Book Review: Star Wars – Doctor Aphra, Vol. 5: Worst Among Equals by Simon Spurrier


Image Description: the book-cover of Star Wars – Doctor Aphra, Vol. 5: Worst Among Equals by Simon Spurrier

Title: Star Wars – Doctor Aphra, Vol. 5: Worst Among Equals
Creators: by Simon Spurrier (Writer), Emilio Laiso (Illustrator), Ashley Witter (Cover Art), Caspar Wijngaard (Artist)
Social Media: Goodreads
Publisher: Marvel Comics
Format and Price: Kindle format at $16.60
Stars: 5 stars out of 5

About The Creators:
The relevant links are available above.

About The Book:
Collects Star Wars: Doctor Aphra #26-31, Star Wars: Doctor Aphra Annual #2.

Doctor Aphra — worst among equals! On the run from the law in a massive alien metropolis, Aphra has ten hours to cross the hostile megacity before the bomb implanted in her throat explodes. And don’t forget the pack of bounty hunters and crazed cops that are on her tail. No big deal, right? But there’s one more wrinkle: Aphra can’t stray more than a few paces from her companion without activating the bomb’s proximity alert and blowing both of them up. And that companion is Triple-Zero — a sadistic, murderous droid who’s more interested in Aphra’s death than in playing nice! With undead hunters, monster trappers and the foulest divisions of the Imperial war machine between Aphra and salvation, is this the end for the galaxy’s foremost amoral archaeologist?

YARR! Thar Be Spoilers Ahead! Ye Have Been Warned!

General Observation:
~Sliding Scale of Plot versus Character: This volume definitely sits more towards the plot end of the scale, however, there is a few good sections of character exploration as well. To be honest, while all the plot elements eventually add up, the process as a whole is a bit of a mess.

The previous volume appears to have a study of reckoning for Doctor Aphra, while this volume appears to be a study of reckoning for Triple-Zero (more on this later). I get the feeling that the creative team behind this volume knew how they wanted the volume to end, however, I don’t think they always knew how to get there.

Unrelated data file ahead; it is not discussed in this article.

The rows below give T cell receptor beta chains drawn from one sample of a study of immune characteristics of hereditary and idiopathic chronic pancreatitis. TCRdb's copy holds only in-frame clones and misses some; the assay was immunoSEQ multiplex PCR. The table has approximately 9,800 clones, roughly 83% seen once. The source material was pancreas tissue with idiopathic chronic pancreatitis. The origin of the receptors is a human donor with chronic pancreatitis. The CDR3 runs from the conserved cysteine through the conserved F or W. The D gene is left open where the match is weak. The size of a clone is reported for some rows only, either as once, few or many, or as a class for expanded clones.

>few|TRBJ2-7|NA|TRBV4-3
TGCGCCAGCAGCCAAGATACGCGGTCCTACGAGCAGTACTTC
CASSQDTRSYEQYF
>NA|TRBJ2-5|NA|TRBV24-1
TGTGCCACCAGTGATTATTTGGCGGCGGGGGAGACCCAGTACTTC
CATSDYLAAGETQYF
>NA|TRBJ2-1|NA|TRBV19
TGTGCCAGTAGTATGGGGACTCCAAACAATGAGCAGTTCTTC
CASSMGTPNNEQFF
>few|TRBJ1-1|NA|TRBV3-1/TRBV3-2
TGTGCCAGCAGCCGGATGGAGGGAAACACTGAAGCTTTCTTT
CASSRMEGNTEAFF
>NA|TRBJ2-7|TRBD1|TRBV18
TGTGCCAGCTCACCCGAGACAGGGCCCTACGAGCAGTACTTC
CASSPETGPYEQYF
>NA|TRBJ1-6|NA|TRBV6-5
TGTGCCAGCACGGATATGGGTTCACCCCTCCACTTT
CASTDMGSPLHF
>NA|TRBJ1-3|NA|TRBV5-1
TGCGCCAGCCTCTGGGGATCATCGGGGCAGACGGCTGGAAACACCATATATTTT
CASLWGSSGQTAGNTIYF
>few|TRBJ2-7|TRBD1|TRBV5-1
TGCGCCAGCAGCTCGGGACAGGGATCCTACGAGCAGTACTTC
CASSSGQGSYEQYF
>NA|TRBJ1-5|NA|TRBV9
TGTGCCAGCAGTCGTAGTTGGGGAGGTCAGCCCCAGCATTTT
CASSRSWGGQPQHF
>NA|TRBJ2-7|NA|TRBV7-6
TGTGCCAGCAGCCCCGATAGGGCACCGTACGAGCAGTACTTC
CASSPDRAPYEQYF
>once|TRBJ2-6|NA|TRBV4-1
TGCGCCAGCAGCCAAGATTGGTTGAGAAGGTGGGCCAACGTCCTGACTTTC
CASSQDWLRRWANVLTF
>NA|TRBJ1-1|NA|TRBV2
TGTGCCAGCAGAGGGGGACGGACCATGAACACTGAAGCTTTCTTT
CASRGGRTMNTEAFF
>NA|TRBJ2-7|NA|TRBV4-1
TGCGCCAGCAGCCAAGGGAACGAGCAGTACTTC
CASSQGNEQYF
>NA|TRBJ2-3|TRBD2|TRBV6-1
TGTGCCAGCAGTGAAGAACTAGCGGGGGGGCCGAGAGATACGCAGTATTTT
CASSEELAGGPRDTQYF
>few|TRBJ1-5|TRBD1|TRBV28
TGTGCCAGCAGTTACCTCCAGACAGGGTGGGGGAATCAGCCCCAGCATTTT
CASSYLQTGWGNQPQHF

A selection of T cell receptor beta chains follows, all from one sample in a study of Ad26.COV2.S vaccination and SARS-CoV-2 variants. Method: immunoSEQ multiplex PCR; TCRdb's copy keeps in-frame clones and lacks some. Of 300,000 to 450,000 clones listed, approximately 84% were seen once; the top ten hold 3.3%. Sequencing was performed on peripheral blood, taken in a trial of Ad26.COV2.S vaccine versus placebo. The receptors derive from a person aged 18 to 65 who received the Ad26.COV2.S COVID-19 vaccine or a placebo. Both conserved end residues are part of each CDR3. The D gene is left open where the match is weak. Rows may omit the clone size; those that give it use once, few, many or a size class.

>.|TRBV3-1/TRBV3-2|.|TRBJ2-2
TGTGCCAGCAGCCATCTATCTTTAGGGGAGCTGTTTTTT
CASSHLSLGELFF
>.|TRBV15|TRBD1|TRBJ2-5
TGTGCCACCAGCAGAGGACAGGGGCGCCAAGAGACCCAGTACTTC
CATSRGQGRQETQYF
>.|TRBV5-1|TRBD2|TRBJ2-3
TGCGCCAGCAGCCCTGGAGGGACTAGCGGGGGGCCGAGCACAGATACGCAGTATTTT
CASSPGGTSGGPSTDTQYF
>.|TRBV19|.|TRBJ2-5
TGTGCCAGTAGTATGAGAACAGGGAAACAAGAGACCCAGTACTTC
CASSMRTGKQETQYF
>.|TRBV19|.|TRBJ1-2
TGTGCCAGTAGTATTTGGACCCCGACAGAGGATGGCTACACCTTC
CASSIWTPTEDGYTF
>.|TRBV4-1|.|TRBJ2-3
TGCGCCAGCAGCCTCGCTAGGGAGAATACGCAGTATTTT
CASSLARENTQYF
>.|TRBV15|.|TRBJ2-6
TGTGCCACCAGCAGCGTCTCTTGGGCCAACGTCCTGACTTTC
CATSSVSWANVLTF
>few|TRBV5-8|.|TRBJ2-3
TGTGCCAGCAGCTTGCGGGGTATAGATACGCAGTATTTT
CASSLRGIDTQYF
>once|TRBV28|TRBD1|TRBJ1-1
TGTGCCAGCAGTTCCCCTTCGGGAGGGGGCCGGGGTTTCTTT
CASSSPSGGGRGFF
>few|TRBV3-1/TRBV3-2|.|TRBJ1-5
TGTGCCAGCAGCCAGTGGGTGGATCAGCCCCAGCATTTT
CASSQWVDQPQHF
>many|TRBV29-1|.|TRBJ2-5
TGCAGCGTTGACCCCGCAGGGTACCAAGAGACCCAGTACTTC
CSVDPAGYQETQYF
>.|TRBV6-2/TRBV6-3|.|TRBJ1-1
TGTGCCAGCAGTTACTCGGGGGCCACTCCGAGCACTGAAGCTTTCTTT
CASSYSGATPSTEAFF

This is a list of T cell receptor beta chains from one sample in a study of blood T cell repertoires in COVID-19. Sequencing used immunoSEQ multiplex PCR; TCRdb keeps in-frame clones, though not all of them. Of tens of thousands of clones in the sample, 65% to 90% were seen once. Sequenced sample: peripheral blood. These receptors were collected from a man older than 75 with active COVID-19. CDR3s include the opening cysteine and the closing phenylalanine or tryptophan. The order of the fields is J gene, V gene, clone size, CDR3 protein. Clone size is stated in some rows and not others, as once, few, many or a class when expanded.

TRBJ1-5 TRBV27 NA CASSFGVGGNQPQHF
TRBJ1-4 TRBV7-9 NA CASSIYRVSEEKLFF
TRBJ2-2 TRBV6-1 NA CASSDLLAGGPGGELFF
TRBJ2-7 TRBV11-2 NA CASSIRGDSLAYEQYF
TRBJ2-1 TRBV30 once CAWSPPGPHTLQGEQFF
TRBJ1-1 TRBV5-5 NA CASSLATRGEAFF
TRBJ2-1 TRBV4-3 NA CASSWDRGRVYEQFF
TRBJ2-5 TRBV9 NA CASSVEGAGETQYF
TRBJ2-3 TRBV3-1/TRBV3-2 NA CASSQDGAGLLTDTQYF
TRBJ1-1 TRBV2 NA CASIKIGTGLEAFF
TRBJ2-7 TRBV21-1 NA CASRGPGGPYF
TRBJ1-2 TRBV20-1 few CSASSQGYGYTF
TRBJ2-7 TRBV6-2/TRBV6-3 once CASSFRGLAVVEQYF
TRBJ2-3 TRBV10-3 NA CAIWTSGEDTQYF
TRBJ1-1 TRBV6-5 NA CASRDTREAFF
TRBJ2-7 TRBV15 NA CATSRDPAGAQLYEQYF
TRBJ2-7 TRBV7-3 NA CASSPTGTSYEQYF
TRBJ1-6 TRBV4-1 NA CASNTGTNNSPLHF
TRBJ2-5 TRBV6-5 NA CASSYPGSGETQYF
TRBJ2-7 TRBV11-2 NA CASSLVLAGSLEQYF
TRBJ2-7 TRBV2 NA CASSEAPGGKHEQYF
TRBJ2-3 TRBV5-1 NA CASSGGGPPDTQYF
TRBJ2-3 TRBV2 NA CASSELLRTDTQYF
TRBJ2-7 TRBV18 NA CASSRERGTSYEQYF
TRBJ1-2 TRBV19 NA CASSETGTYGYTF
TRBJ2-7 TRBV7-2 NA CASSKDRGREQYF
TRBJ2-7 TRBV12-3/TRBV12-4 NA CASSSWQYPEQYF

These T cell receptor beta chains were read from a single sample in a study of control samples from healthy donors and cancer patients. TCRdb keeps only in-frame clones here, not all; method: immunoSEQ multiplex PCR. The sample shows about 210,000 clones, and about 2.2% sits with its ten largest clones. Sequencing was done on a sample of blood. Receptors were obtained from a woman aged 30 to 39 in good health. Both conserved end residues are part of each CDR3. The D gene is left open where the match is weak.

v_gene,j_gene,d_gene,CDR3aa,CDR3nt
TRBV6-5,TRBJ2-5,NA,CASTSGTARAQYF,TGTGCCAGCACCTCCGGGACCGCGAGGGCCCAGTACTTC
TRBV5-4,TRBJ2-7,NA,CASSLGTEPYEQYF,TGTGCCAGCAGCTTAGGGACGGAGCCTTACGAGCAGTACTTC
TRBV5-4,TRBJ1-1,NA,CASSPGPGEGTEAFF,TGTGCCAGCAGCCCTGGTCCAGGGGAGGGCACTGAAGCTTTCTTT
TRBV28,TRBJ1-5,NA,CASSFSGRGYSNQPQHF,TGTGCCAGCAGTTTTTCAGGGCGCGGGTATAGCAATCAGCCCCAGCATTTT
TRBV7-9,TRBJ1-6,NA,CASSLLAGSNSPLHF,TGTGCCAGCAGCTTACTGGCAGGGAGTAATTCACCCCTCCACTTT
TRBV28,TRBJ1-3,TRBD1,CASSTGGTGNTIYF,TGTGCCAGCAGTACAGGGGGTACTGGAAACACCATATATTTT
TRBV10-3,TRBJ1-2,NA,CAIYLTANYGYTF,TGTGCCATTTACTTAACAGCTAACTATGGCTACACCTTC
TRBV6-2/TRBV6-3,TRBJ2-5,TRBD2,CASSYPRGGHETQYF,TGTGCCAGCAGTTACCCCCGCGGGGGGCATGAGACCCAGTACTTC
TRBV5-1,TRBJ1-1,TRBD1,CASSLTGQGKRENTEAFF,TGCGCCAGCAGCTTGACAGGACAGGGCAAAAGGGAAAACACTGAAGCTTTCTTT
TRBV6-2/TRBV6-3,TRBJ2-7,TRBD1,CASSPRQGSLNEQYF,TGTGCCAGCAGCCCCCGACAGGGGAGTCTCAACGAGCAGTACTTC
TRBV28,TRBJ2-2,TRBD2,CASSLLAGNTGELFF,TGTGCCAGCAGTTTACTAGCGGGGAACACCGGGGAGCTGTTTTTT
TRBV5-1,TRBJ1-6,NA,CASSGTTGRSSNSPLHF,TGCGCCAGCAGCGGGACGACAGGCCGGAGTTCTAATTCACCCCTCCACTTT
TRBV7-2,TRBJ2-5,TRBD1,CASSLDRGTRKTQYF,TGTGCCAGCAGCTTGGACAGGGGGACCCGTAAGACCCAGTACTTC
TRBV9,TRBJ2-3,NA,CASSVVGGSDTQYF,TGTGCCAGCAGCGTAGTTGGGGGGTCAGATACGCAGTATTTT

The general outline of the plot is that Doctor Aphra and Triple-Zero have bombs implanted inside their heads and need them removed. They have to stay within 20-metres of each other, or else they will both explode, something both parties are eager to avoid at first. Doctor Aphra and Triple-Zero’s mutual goal is to find a medical professional who can remove the aforementioned bombs.

This involves a myriad of Side Quests for Doctor Aphra and Triple-Zero to pass through, which can seem distracting as the narrative jumps around to multiple points of view, however, it does all connect together in the end. This volume is actually a great example of escalated conflict done well.

~World-Building – The Empire: Milvayne is the name of the Planet this adventure takes place on, and the Empire’s Public Relations department does give a lot more clarity on how the Empire has managed to stay in control of so many planets for such a long time. It also explains how and why Tam Posla is the way he is and why he single-mindedly pursues his vendetta.

~Character Focus – Triple-Zero: Within the Star Wars universe, I understand that the lives and freedoms of Androids are limited, unless they’d freed from their protocol programming, they’re essentially slaves to it. Triple-Zero and BeeTee-One are exceptional, and Triple-Zero appears to have become quite accustomed to giving orders.

Triple-Zero has also become accustomed to making threats of violence and generally not tolerating humanoid people longer than he has to. The problem with this is that Triple-Zero possesses enough smarts/self-awareness to know that it’s generally considered suspicious behaviour for an Android to act independently or display personality traits.

While Doctor Aphra is doing everything she can to keep a low-profile, Triple-Zero does nothing but draw attention to himself, and his arrogance is borderline self-sabotage. I think it’s supposed to show that BeeTee-One acts as a Morality Chain of sorts for Triple-Zero.

At the darkest hour of the novel, when it looks like BeeTee-One has been destroyed, and Triple Zero learns how and why he was created, it makes sense that Triple-Zero decides that the best course of action is to begin walking away from Doctor Aphra (who currently can’t walk). The only thing that stops Triple-Zero is the fact that Doctor Aphra manages to bring BeeTee-One back online just in time.

~Cliffhanger Ending: I found the ending more anti-climatic than cliff-hanger. Doctor Aphra’s Heroic Sacrifice moment, complete with Triple-Zero holding her hand, was sweet in a twisted kind of way. Given the fact that there are two more volumes in the Doctor Aphra series, it’s pretty obvious that she’ll survive, even with her extensive injuries.

All in all, Volume 5 was a wild ride, it contained important plot points, and interesting character reflection. Happy to recommend and I am looking forward to the next volume.

Available for Purchase: Amazon | Book Depository

One response to “Book Review: Star Wars – Doctor Aphra, Vol. 5: Worst Among Equals by Simon Spurrier

  1. Pingback: Monthly Overview: August 2020 | Ambiguous Pieces·

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